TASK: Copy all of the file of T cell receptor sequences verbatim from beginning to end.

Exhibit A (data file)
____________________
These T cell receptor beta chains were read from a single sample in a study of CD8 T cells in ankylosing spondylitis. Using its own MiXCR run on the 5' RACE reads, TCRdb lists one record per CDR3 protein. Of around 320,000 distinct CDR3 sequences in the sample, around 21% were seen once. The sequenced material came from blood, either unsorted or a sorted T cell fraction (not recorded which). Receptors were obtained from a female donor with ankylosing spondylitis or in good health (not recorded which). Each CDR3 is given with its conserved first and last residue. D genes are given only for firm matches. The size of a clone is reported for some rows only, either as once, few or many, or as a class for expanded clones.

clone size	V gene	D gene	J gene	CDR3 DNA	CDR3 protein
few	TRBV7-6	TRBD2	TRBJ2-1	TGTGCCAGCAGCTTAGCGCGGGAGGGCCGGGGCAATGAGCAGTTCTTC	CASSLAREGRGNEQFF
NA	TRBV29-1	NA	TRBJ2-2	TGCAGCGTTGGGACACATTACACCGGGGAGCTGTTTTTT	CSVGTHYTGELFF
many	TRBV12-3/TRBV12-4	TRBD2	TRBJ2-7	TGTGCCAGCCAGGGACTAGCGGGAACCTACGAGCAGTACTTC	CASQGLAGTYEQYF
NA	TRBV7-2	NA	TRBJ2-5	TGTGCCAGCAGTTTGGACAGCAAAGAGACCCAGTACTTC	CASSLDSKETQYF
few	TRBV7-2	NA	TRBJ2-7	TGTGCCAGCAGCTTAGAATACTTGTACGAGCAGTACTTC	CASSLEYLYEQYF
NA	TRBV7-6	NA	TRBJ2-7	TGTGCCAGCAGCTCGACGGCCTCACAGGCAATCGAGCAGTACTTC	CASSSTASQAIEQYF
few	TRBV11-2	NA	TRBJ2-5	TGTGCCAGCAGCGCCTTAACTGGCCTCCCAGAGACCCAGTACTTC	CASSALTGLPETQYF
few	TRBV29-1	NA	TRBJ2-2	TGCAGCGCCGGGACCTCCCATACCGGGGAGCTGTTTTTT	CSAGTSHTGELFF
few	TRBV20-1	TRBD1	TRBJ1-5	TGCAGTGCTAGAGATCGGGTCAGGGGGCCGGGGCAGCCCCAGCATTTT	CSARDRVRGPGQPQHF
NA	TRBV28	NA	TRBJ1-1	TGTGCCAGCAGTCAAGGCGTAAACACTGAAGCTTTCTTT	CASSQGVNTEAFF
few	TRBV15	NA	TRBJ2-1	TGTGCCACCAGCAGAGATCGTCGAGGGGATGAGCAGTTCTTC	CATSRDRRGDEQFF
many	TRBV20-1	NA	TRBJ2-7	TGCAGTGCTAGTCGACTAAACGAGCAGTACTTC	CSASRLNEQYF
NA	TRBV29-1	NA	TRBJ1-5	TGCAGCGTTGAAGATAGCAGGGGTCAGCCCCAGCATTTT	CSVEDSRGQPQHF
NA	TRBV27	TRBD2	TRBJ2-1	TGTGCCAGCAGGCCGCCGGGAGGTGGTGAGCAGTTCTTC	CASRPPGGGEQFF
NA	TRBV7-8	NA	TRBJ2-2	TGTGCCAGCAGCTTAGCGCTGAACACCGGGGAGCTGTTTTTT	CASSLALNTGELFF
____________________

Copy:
These T cell receptor beta chains were read from a single sample in a study of CD8 T cells in ankylosing spondylitis. Using its own MiXCR run on the 5' RACE reads, TCRdb lists one record per CDR3 protein. Of around 320,000 distinct CDR3 sequences in the sample, around 21% were seen once. The sequenced material came from blood, either unsorted or a sorted T cell fraction (not recorded which). Receptors were obtained from a female donor with ankylosing spondylitis or in good health (not recorded which). Each CDR3 is given with its conserved first and last residue. D genes are given only for firm matches. The size of a clone is reported for some rows only, either as once, few or many, or as a class for expanded clones.

clone size	V gene	D gene	J gene	CDR3 DNA	CDR3 protein
few	TRBV7-6	TRBD2	TRBJ2-1	TGTGCCAGCAGCTTAGCGCGGGAGGGCCGGGGCAATGAGCAGTTCTTC	CASSLAREGRGNEQFF
NA	TRBV29-1	NA	TRBJ2-2	TGCAGCGTTGGGACACATTACACCGGGGAGCTGTTTTTT	CSVGTHYTGELFF
many	TRBV12-3/TRBV12-4	TRBD2	TRBJ2-7	TGTGCCAGCCAGGGACTAGCGGGAACCTACGAGCAGTACTTC	CASQGLAGTYEQYF
NA	TRBV7-2	NA	TRBJ2-5	TGTGCCAGCAGTTTGGACAGCAAAGAGACCCAGTACTTC	CASSLDSKETQYF
few	TRBV7-2	NA	TRBJ2-7	TGTGCCAGCAGCTTAGAATACTTGTACGAGCAGTACTTC	CASSLEYLYEQYF
NA	TRBV7-6	NA	TRBJ2-7	TGTGCCAGCAGCTCGACGGCCTCACAGGCAATCGAGCAGTACTTC	CASSSTASQAIEQYF
few	TRBV11-2	NA	TRBJ2-5	TGTGCCAGCAGCGCCTTAACTGGCCTCCCAGAGACCCAGTACTTC	CASSALTGLPETQYF
few	TRBV29-1	NA	TRBJ2-2	TGCAGCGCCGGGACCTCCCATACCGGGGAGCTGTTTTTT	CSAGTSHTGELFF
few	TRBV20-1	TRBD1	TRBJ1-5	TGCAGTGCTAGAGATCGGGTCAGGGGGCCGGGGCAGCCCCAGCATTTT	CSARDRVRGPGQPQHF
NA	TRBV28	NA	TRBJ1-1	TGTGCCAGCAGTCAAGGCGTAAACACTGAAGCTTTCTTT	CASSQGVNTEAFF
few	TRBV15	NA	TRBJ2-1	TGTGCCACCAGCAGAGATCGTCGAGGGGATGAGCAGTTCTTC	CATSRDRRGDEQFF
many	TRBV20-1	NA	TRBJ2-7	TGCAGTGCTAGTCGACTAAACGAGCAGTACTTC	CSASRLNEQYF
NA	TRBV29-1	NA	TRBJ1-5	TGCAGCGTTGAAGATAGCAGGGGTCAGCCCCAGCATTTT	CSVEDSRGQPQHF
NA	TRBV27	TRBD2	TRBJ2-1	TGTGCCAGCAGGCCGCCGGGAGGTGGTGAGCAGTTCTTC	CASRPPGGGEQFF
NA	TRBV7-8	NA	TRBJ2-2	TGTGCCAGCAGCTTAGCGCTGAACACCGGGGAGCTGTTTTTT	CASSLALNTGELFF